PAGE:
Creator: Fredrickson, E. D.; Podesta, M.; Bortolon, A.; Crocker, N. A.; Gerhardt, S. P.; Bell, R. E. et al.
Partner: UNT Libraries Government Documents Department

Comparing Linear Microinstability of the National Compact Stellarator Expriment and a Shaped Tokamak

Description: One metric for comparing con nement properties of di erent magnetic fusion energy con gurations is the linear critical gradient of drift wave modes. The critical gradient scale length determines the ratio of the core to pedestal temperature when a plasma is limited to marginal stability in the plasma core. The gyrokinetic turbulence code GS2 was used to calculate critical temperature gradients for the linear, collisionless ion tem- perature gradient (ITG) mode in the National Compact Stellarator Experiment (NCSX) and a prototypical shaped tokamak, based on the pro les of a JET H-mode shot and the stronger shaping of ARIES-AT. While a concern was that the narrow cross section of NCSX at some toroidal locations would result in steep gradients that drive instabilities more easily, it is found that other stabilizing e ects of the stellarator con guration o set this so that the normalized critical gradients for NCSX are competitive with or even better than for the tokamak. For the adiabatic ITG mode, NCSX and the tokamak had similar critical gradients, though beyond marginal stability, NCSX had larger growth rates. However, for the kinetic ITG mode, NCSX had a higher critical gradient and lower growth rates until a/LT ≈#25; 1:5 a/LT;crit, when it surpassed the tokamak&#x27;s. A discussion of the results presented with respect to a/LT vs R/LT is included.
Date: November 20, 2012
Creator: J.A. Baumgaertel, G.W. Hammett and D.R. Mikkelsen
Partner: UNT Libraries Government Documents Department

Comparison of Options for a Pilot Plant Fusion Nuclear Mission

Description: A fusion pilot plant study was initiated to clarify the development needs in moving from ITER to a first of a kind fusion power plant, following a path similar to the approach adopted for the commercialization of fission. The pilot plant mission encompassed component test and fusion nuclear science missions plus the requirement to produce net electricity with high availability in a device designed to be prototypical of the commercial device. Three magnetic configuration options were developed around this mission: the advanced tokamak (AT), spherical tokamak (ST) and compact stellarator (CS). With the completion of the study and separate documentation of each design option a question can now be posed; how do the different designs compare with each other as candidates for meeting the pilot plant mission? In a pro/con format this paper will examine the key arguments for and against the AT, ST and CS magnetic configurations. Key topics addressed include: plasma parameters, device configurations, size and weight comparisons, diagnostic issues, maintenance schemes, availability influences and possible test cell arrangement schemes.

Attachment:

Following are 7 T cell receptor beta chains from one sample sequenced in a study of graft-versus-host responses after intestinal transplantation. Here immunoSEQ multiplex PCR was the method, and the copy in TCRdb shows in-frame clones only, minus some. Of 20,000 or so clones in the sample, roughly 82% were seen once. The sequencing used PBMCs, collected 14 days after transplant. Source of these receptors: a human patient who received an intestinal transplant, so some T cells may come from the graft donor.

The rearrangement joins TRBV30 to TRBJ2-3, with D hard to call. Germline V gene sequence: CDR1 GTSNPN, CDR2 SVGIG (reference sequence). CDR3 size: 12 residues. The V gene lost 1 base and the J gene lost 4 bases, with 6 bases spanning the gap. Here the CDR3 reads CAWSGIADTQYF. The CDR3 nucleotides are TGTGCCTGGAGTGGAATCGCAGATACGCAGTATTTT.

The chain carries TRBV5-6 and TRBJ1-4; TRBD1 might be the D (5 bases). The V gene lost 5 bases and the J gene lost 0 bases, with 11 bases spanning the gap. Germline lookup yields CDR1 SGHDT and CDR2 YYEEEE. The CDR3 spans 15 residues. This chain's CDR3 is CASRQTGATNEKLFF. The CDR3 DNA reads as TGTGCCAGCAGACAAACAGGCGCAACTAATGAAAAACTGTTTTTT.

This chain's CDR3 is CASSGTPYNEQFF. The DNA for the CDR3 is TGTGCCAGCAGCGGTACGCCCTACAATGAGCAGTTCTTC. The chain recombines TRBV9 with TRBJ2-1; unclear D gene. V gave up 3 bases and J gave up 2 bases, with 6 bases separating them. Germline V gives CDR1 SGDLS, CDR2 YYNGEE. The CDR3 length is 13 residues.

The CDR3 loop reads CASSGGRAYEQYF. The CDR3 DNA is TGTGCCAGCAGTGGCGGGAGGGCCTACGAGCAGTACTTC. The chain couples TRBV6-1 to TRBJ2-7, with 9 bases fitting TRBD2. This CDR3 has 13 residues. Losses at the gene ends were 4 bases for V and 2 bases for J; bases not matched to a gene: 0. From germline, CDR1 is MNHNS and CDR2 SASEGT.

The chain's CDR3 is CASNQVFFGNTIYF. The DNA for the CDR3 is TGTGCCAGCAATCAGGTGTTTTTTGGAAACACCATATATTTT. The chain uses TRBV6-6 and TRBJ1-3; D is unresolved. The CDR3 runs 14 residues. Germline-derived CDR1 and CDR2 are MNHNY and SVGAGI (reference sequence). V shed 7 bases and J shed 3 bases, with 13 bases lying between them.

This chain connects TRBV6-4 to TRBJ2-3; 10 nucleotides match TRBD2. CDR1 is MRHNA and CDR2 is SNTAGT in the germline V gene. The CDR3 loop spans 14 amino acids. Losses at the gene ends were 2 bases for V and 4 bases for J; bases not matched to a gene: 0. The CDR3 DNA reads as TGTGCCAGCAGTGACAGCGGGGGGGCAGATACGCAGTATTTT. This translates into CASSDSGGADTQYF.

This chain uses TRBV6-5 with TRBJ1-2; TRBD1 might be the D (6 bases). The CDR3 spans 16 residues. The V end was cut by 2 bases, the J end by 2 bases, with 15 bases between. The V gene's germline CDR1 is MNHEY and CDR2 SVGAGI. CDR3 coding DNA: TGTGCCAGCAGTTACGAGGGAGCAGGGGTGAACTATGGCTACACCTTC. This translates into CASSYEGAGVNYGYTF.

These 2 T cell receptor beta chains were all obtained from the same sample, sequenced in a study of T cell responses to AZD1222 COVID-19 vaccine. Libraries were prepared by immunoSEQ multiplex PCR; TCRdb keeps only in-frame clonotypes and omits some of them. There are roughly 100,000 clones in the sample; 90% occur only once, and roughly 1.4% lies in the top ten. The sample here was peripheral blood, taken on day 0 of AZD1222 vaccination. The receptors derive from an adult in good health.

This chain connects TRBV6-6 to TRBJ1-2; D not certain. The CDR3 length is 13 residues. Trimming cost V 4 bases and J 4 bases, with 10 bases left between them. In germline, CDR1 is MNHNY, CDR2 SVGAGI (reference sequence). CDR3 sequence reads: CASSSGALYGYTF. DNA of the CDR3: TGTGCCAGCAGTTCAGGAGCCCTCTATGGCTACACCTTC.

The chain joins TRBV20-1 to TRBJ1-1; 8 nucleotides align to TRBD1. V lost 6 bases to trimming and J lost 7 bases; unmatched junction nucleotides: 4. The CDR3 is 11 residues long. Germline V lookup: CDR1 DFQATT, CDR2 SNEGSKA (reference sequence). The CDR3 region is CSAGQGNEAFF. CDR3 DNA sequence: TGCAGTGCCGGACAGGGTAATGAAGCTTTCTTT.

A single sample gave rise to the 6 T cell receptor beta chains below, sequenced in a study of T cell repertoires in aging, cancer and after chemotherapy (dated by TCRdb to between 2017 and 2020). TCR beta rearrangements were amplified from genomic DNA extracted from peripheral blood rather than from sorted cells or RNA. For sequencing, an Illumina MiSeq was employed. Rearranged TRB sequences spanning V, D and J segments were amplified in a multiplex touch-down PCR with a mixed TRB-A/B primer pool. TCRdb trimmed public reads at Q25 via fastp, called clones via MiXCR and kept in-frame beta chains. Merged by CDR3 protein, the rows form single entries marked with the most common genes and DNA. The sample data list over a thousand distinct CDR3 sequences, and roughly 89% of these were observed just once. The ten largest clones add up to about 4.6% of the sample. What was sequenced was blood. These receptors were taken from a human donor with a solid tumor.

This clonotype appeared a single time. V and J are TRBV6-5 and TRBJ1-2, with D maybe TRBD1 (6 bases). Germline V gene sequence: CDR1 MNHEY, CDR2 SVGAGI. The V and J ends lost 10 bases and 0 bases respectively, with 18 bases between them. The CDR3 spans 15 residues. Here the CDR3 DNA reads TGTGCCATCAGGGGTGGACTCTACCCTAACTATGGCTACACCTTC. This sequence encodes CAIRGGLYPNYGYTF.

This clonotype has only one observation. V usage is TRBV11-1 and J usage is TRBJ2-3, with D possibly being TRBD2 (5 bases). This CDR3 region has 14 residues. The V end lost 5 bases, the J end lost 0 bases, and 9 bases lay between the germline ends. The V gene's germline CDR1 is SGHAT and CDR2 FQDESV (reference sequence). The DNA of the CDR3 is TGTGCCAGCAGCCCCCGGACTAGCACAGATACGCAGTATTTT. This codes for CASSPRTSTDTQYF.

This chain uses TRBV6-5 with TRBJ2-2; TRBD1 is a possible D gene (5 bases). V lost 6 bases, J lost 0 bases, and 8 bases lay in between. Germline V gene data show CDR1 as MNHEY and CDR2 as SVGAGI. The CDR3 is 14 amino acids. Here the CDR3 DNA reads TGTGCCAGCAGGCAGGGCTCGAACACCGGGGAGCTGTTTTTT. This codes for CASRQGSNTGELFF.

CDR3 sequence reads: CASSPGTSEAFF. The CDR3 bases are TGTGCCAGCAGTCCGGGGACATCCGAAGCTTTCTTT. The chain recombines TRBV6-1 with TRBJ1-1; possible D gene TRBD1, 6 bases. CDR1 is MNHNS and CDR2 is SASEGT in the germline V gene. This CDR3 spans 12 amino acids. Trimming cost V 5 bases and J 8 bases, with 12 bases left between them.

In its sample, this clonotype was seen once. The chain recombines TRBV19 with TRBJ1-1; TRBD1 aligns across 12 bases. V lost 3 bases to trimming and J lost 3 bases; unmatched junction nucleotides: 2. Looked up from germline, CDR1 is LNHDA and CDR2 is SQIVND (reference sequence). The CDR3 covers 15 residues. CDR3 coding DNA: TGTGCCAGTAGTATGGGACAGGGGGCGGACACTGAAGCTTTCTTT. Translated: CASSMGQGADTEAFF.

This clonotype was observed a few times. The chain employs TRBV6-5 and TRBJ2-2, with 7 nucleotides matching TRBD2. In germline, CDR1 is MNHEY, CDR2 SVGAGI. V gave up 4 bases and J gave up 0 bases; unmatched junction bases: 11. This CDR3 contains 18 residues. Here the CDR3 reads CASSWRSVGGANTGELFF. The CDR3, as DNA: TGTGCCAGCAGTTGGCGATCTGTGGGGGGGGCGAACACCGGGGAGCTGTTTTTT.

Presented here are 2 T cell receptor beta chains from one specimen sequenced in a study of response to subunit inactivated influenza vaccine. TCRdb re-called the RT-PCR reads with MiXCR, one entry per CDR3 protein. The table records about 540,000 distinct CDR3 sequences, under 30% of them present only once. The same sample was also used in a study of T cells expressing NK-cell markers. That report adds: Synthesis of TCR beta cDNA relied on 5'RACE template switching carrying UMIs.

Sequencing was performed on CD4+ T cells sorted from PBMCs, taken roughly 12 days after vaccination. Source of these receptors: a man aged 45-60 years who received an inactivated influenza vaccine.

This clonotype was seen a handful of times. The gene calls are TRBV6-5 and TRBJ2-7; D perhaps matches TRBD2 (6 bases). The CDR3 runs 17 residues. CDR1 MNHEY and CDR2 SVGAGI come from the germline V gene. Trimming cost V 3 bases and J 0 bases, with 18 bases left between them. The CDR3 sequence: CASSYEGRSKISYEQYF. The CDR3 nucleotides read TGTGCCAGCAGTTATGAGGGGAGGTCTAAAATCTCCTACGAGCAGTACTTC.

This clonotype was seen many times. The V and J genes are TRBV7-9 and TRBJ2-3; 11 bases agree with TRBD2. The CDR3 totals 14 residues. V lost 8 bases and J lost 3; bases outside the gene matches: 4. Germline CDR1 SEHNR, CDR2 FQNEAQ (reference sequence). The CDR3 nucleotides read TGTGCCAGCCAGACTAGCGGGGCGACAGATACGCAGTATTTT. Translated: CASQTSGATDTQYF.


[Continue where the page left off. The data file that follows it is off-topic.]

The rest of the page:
Date: August 27, 2012
Creator: Brown, T; Goldston, R J; El-Guebaly, L; Kessel, C; Neilson, G H; Malang, S et al.
Partner: UNT Libraries Government Documents Department

Edge Turbulence Velocity Changes with Lithium Coating on NSTX

Description: Lithium coating improves energy confinement and eliminates edge localized modes in NSTX, but the mechanism of this improvement is not yet well understood. We used the gas-puff-imaging (GPI) diagnostic on NSTX to measure the changes in edge turbulence which occurred during a scan with variable lithium wall coating, in order to help understand the reason for the confinement improvement with lithium. There was a small increase in the edge turbulence poloidal velocity and a decrease in the poloidal velocity fluctuation level with increased lithium. The possible effect of varying edge neutral density on turbulence damping was evaluated for these cases in NSTX. __________________________________________________
Date: August 10, 2012
Creator: A. Cao, S.J. Zweben, D.P. Stotler, M. Bell, A. Diallo, S.M. Kaye and B. LeBlanc
Partner: UNT Libraries Government Documents Department

Comparison of Measurement And Modeling Of Current Profile Changes Due To Neutral Bean Ion Redistribution During TAE Avalanches in NSTX

Description: Brief &quot;avalanches&quot; of toroidal Alfven eigenmodes (TAEs) are observed in NSTX plasmas with several different n numbers simultaneously present. These affect the neutral beam ion distribution as evidenced by a concurrent drop in the neutron rate and, sometimes, beam ion loss. Guiding center orbit modeling has shown that the modes can transiently render portions of the beam ion phase space stochastic. The resulting redistribution of beam ions can also create a broader beam-driven current profile and produce other changes in the beam ion distribution function